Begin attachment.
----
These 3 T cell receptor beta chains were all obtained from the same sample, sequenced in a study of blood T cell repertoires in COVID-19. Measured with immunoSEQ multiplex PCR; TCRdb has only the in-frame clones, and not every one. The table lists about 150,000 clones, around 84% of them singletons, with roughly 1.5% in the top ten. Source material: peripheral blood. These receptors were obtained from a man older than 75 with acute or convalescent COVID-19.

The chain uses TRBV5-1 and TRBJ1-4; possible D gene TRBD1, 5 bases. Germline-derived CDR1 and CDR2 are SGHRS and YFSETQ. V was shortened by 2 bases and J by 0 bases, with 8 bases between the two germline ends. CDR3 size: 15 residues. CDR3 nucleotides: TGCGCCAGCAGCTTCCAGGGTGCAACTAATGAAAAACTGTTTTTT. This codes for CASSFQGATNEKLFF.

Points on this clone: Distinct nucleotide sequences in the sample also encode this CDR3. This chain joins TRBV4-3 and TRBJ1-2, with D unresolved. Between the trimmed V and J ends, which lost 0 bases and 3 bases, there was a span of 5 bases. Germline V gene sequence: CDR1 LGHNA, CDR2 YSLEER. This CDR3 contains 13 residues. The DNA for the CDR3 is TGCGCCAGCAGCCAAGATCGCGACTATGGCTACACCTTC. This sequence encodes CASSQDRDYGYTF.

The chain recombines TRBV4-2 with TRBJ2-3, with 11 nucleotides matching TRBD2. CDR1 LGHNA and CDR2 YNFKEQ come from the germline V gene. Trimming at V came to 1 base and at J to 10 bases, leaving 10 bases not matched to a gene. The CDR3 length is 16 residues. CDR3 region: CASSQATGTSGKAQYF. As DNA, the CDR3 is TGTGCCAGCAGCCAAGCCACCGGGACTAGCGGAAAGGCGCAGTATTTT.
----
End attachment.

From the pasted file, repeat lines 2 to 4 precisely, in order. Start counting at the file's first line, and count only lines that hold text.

The chain uses TRBV5-1 and TRBJ1-4; possible D gene TRBD1, 5 bases. Germline-derived CDR1 and CDR2 are SGHRS and YFSETQ. V was shortened by 2 bases and J by 0 bases, with 8 bases between the two germline ends. CDR3 size: 15 residues. CDR3 nucleotides: TGCGCCAGCAGCTTCCAGGGTGCAACTAATGAAAAACTGTTTTTT. This codes for CASSFQGATNEKLFF.

Points on this clone: Distinct nucleotide sequences in the sample also encode this CDR3. This chain joins TRBV4-3 and TRBJ1-2, with D unresolved. Between the trimmed V and J ends, which lost 0 bases and 3 bases, there was a span of 5 bases. Germline V gene sequence: CDR1 LGHNA, CDR2 YSLEER. This CDR3 contains 13 residues. The DNA for the CDR3 is TGCGCCAGCAGCCAAGATCGCGACTATGGCTACACCTTC. This sequence encodes CASSQDRDYGYTF.

The chain recombines TRBV4-2 with TRBJ2-3, with 11 nucleotides matching TRBD2. CDR1 LGHNA and CDR2 YNFKEQ come from the germline V gene. Trimming at V came to 1 base and at J to 10 bases, leaving 10 bases not matched to a gene. The CDR3 length is 16 residues. CDR3 region: CASSQATGTSGKAQYF. As DNA, the CDR3 is TGTGCCAGCAGCCAAGCCACCGGGACTAGCGGAAAGGCGCAGTATTTT.